Biomarkers such as circulating tumor cells (CTCs), exosomes and DNA could be isolated from biological fluids and analyzed for the diagnosis and prognosis of cancer. Ability to isolate intact biomarkers and tumor cells with high purity and efficiency will facilitate clinical management of malignancies and early diagnostics of asymptomatic cancers. Funded by NIH R33 grant, we are developing novel technologies for isolation and enrichment or rare tumor markers from biological fluids. In particular, for isolation of circulating tumor cells (CTCs), we developed buoyant perfluorocarbon microbubbles coated with various targeting antibodies. Microbubbles efficiently target tumor cells in whole blood and isolate the cells after a quick centrifugation step with high purity. Recently we performed a limited clinical study and isolated CTCs, CTC clusters and tumor-derived microparticles from the blood of cancer patients. Our goal is to perform genetic analysis of the material isolated from patients as well as specific staining of receptor status in the isolated cells and in microparticles.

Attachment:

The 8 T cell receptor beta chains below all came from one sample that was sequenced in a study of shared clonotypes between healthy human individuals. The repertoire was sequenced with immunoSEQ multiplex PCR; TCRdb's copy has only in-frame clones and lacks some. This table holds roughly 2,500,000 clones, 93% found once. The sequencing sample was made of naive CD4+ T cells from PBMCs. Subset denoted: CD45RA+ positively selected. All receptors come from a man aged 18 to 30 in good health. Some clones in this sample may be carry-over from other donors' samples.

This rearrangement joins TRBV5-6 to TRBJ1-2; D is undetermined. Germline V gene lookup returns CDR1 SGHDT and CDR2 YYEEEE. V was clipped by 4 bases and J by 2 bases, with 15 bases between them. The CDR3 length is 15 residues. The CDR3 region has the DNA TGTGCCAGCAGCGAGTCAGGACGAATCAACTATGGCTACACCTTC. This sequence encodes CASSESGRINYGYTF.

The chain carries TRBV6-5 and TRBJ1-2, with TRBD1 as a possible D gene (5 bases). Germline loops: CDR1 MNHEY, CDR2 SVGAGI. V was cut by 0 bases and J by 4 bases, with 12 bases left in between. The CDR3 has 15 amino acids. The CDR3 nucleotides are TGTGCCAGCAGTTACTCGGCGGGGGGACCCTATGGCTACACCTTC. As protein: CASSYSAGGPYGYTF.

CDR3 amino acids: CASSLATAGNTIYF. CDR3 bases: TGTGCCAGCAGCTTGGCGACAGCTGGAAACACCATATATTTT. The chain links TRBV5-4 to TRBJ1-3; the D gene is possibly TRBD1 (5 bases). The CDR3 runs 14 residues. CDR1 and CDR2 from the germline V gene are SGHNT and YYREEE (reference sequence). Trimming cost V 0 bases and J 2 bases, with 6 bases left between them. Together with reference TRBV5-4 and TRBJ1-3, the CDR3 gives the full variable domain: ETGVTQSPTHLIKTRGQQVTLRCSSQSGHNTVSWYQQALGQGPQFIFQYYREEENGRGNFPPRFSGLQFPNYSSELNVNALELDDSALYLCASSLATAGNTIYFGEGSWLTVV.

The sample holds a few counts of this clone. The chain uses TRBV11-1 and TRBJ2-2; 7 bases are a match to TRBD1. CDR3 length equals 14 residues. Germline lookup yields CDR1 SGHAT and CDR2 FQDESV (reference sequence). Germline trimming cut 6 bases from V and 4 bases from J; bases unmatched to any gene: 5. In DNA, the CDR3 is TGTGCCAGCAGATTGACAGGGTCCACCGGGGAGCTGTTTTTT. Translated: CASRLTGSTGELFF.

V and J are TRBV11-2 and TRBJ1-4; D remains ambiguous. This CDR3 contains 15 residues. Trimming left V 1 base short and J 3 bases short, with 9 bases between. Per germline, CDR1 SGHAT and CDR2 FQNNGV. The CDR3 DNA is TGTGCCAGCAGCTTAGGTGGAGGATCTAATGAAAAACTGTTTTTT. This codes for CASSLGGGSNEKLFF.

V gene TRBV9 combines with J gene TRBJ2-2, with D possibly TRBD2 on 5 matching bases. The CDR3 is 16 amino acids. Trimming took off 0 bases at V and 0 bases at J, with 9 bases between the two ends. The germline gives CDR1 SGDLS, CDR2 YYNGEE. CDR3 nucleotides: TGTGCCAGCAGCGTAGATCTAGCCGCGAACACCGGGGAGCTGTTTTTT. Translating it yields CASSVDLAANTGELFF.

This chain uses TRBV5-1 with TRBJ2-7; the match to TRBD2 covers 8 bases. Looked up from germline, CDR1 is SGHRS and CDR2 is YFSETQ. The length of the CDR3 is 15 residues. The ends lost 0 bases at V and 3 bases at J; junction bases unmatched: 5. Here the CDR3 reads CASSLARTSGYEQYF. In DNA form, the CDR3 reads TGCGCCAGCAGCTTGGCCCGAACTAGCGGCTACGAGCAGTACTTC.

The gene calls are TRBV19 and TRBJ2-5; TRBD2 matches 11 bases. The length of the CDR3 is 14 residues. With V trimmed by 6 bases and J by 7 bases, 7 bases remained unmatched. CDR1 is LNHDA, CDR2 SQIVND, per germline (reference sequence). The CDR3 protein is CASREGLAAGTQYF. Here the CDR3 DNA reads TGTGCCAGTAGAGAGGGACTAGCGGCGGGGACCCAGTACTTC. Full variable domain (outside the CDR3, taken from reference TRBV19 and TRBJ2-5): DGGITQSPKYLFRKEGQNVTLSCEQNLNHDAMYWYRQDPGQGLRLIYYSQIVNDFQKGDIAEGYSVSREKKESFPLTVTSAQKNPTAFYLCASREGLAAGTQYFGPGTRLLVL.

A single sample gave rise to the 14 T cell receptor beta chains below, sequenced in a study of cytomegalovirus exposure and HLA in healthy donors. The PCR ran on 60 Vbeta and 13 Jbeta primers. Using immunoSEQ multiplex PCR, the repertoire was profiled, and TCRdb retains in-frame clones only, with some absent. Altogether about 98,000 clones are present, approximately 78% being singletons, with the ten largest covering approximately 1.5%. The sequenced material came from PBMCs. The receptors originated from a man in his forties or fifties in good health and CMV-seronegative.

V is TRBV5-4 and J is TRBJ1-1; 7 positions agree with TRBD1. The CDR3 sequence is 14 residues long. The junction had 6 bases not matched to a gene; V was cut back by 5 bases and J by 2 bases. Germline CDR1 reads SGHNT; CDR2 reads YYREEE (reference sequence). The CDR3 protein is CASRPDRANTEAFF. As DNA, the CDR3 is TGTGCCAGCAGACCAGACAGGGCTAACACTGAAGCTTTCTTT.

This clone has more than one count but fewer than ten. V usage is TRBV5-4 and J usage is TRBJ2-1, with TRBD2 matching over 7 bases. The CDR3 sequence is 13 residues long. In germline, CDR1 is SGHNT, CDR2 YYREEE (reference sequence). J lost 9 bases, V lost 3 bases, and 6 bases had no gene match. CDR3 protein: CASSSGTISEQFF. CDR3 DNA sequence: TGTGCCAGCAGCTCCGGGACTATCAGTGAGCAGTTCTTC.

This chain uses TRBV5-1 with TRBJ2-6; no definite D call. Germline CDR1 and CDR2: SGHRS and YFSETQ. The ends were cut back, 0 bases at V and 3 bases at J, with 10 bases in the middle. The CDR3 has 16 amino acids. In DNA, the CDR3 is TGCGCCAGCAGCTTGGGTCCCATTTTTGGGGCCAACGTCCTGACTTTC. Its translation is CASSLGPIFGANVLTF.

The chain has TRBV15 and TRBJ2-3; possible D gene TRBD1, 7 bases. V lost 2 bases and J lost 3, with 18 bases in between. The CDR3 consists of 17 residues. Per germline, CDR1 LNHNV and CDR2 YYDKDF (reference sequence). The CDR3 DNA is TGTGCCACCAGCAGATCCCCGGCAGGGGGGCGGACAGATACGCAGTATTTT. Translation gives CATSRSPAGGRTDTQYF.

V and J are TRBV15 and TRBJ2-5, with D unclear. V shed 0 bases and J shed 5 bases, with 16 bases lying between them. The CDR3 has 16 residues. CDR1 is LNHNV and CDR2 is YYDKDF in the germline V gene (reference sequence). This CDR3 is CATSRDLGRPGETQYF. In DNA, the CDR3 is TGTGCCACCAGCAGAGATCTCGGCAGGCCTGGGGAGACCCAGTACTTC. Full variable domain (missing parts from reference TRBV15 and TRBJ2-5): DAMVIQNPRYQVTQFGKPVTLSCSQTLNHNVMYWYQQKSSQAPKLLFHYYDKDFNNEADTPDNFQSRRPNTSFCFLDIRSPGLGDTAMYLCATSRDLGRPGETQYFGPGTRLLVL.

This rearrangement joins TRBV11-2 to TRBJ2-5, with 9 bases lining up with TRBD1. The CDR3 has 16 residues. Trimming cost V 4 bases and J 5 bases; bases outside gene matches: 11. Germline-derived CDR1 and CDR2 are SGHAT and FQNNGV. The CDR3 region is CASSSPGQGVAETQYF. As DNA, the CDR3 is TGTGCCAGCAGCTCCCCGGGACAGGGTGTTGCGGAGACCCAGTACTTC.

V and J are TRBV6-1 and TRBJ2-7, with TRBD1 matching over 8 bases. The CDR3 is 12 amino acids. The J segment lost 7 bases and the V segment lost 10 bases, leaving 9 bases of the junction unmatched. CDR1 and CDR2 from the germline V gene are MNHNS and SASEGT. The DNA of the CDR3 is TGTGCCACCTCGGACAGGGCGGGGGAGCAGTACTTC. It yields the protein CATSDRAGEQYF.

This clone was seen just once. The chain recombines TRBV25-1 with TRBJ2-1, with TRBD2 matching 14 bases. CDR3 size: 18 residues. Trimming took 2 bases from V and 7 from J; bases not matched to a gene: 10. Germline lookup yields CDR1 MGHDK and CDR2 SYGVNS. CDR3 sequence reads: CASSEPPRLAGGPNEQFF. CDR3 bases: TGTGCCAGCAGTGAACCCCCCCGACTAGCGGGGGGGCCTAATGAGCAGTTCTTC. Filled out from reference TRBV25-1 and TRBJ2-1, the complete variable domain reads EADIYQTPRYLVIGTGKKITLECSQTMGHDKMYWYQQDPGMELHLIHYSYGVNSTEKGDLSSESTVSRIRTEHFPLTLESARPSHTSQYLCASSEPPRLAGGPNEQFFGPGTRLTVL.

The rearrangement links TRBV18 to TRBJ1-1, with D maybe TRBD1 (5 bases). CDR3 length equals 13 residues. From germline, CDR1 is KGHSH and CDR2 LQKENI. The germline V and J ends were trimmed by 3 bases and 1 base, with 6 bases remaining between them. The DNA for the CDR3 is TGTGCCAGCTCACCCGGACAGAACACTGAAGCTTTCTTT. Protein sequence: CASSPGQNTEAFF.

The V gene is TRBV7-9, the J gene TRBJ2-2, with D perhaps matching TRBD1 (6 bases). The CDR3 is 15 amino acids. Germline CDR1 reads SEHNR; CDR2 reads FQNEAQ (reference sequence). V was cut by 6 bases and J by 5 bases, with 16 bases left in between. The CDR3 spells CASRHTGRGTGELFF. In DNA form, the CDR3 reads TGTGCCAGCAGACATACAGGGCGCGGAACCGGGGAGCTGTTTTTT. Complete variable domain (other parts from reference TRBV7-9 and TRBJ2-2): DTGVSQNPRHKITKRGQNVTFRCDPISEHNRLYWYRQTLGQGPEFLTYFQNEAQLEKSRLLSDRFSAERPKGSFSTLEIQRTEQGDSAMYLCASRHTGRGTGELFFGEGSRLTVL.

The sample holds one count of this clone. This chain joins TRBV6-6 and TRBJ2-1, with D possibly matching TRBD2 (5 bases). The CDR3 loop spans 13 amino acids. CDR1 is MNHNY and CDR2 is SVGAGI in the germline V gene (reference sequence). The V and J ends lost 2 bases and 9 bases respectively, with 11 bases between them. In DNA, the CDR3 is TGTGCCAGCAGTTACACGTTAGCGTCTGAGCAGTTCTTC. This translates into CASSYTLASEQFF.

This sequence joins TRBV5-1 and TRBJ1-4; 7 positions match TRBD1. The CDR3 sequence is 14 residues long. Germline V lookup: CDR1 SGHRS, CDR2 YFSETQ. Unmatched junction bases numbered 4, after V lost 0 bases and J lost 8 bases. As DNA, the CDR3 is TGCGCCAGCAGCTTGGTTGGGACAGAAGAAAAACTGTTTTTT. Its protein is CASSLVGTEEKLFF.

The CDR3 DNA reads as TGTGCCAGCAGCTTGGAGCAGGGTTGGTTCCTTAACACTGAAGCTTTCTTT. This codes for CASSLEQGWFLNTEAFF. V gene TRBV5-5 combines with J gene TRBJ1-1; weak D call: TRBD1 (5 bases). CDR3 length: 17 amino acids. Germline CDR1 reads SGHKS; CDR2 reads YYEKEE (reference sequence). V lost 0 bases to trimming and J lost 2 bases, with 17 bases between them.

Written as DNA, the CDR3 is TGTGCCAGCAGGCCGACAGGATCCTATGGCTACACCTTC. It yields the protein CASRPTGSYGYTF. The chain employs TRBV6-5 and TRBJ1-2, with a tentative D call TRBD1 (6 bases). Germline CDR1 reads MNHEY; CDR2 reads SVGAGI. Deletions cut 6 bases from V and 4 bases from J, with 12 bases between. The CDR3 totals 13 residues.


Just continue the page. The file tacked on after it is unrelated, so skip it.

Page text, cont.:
Relevant Publications
  1. Simberg D and Mattrey R. Targeting of perfluorocarbon microbubbles to selective populations of circulating blood cells. J Drug Targeting 2009, 17(5): 392-398.
  2. Shi, G., Cui, W., Benchimol, M., Liu, Y. T., Mattrey, R. F., Mukthavaram, R., Kesari, S., Esener, S. C., and Simberg, D. (2013) Isolation of rare tumor cells from blood cells with buoyant immuno-microbubbles. Plos One 8, e58017
  3. Shi, G.; Cui, W.; Mukthavaram, R.; Liu, Y. T.; Simberg, D. (2013) Binding and isolation of tumor cells in biological media with perfluorocarbon microbubbles. Methods, 64, 102-7.
  4. Wang, G.; Benasutti, H.; Jones, J. F.; Shi, G.; Benchimol, M.; Pingle, S.; Kesari, S.; Yeh, Y.; Hsieh, L. E.; Liu, Y. T.; Elias, A.; Simberg, D., Isolation of Breast Cancer CTCs with Multitargeted Buoyant Immunomicrobubbles. Colloids Surf B Biointerfaces 2018, 161, 200-209